World Cup Qatar 2022 - Why The UK Government’s Advice To LGBT+ Fans Could Put Them At Risk
In under a week, Qatar will host the 2022 FIFA World Cup. As English and Welsh football fans prepare to travel to Qatar to support their team, the UK Government is failing to give LGBT+ fans clear advice whether it is safe for them to travel to Qatar. The Government’s mixed messages leave LGBT+ football fans at risk and may expose the Government to legal liability.
This article discusses various advice that the UK Government has published or given LGBT+ fans about their safety in travelling to Qatar for the FIFA World Cup 2022 and considers how the advice given may give rise to liability on the part of the UK Government.
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- Tags: Discrimination | FIFA | Football | LGBT | Regulation & Governance | Sports | United Kingdom (UK) | World Cup
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Tom is a barrister at Blackstone Chambers. He is ranked as a leading junior in the fields of sports law, international human rights, commercial litigation and employment law in the latest editions of the independent directories Chambers UK and Legal 500. He has extensive experience of a broad range of sporting disputes, including civil and commercial litigation concerning sports regulation, agency and commercial disputes, competition law in sport, the vicarious liability of sporting bodies and anti-doping and disciplinary proceedings before sports governing bodies and anti-doping panels. He has particular expertise in sports ethics disputes. Tom regularly gives talks on topics of current interest in the field of sports law. He is a contributor to the Blackstone Chambers Sports Law Blog.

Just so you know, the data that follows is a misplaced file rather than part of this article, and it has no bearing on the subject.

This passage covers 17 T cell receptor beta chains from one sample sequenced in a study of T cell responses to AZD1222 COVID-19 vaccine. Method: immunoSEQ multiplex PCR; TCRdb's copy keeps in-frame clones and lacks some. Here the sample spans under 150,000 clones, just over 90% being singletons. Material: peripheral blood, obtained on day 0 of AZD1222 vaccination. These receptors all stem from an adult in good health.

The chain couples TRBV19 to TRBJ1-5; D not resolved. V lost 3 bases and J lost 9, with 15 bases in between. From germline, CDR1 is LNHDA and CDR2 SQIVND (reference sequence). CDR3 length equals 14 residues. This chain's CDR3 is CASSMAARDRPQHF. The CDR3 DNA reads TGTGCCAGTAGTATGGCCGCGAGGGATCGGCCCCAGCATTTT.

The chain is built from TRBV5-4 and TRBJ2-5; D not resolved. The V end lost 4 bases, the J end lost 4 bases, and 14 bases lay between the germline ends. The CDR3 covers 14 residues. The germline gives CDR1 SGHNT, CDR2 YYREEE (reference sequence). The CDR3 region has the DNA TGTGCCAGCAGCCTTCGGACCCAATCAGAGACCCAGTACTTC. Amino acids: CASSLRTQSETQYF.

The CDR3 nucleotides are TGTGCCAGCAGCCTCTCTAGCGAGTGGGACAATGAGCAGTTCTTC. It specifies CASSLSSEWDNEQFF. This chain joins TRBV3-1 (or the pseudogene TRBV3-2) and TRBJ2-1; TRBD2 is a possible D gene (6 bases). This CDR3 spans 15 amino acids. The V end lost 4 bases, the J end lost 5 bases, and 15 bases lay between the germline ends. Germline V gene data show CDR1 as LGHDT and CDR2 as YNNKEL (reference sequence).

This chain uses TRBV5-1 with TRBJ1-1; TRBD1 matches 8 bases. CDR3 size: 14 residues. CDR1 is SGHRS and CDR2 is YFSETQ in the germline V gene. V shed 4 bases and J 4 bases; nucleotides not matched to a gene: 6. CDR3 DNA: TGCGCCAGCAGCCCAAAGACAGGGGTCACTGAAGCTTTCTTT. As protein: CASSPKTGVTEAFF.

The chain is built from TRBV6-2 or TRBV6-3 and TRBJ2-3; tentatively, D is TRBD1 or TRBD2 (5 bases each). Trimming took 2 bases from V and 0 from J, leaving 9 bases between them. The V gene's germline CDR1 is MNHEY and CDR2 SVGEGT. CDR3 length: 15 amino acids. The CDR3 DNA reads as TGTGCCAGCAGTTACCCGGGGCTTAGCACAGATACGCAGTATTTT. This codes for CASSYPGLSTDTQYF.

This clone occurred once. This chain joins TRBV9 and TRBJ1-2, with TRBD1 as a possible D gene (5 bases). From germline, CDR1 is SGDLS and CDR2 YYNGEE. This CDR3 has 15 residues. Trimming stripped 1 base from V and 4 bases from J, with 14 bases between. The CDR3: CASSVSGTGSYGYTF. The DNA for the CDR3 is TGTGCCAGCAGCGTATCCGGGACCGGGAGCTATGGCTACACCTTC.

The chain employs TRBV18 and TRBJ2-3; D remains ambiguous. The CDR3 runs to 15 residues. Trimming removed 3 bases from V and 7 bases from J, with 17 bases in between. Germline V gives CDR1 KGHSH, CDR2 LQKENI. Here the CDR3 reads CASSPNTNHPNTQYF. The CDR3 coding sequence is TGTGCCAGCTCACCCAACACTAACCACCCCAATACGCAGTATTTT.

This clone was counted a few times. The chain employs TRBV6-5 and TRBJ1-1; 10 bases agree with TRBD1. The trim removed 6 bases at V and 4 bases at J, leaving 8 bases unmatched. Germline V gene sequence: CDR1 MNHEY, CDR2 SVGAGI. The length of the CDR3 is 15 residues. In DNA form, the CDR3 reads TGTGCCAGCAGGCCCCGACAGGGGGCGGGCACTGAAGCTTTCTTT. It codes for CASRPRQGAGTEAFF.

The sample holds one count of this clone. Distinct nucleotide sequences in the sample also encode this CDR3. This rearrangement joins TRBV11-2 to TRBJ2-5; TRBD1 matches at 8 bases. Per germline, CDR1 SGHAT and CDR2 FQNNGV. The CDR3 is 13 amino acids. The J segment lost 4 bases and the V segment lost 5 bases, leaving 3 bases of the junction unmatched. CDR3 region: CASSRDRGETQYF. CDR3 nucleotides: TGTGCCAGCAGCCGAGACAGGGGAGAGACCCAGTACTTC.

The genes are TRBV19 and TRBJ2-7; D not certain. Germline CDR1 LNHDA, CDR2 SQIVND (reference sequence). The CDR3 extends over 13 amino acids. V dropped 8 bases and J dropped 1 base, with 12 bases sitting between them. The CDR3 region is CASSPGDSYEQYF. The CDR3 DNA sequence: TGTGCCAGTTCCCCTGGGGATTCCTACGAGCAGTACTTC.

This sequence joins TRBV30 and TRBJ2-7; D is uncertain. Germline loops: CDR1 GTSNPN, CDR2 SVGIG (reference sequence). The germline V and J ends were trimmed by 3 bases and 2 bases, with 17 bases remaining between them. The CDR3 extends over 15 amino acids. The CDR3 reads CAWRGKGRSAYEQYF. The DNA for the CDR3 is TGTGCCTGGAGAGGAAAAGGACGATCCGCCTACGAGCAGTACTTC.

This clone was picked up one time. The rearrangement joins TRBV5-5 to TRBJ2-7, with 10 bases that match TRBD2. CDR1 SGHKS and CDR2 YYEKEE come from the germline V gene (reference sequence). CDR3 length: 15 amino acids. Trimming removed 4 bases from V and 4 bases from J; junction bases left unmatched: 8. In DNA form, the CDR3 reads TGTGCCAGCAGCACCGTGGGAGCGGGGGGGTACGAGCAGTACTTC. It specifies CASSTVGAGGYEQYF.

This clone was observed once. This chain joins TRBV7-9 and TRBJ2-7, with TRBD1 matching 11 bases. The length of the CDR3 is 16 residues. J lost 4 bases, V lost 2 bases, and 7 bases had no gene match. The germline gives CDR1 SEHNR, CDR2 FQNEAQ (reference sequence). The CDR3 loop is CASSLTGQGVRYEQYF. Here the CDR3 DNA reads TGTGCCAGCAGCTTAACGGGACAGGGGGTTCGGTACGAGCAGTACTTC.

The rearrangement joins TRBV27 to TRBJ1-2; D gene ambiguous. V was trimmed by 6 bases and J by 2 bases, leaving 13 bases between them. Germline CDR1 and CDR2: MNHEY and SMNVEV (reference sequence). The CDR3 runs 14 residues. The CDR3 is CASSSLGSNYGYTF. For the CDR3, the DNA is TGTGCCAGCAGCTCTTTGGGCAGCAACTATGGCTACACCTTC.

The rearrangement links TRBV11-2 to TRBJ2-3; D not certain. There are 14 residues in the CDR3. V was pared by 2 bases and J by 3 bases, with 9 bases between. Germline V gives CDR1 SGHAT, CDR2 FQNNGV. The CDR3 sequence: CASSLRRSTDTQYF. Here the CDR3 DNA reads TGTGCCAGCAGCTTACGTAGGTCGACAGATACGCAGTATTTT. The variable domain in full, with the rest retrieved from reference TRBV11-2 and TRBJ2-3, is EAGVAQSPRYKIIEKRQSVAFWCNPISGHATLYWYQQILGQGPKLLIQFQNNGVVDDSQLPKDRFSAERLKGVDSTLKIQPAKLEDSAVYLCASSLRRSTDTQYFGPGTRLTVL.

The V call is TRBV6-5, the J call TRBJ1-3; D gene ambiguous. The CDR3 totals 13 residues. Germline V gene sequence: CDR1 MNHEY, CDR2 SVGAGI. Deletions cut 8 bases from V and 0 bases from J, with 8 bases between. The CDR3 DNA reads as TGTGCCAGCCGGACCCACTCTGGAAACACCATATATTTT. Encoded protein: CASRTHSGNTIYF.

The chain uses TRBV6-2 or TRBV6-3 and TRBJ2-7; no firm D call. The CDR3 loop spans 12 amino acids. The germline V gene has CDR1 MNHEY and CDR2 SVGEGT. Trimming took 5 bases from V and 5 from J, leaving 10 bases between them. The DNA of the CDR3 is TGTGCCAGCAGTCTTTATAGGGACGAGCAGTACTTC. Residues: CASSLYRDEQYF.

Tom previously served as the Legal Secretary to the Ethics Commission of World Athletics (IAAF), he acted in the successful challenge in the European Court of Human Rights to the criminalisation of homosexuality in Northern Cyprus (leading to legislative repeal) and is a member of the Litigation Committee of the Human Dignity Trust (a legal organisation seeking the decriminalisation of LGBT people globally).
Surely UK ministers of the Crown should not give definitive advice on how a law in another country may be applied by that country. He cannot possibly know whether a Gay Couple would be safe from prosecution in Qatar just because they are football fans from the UK.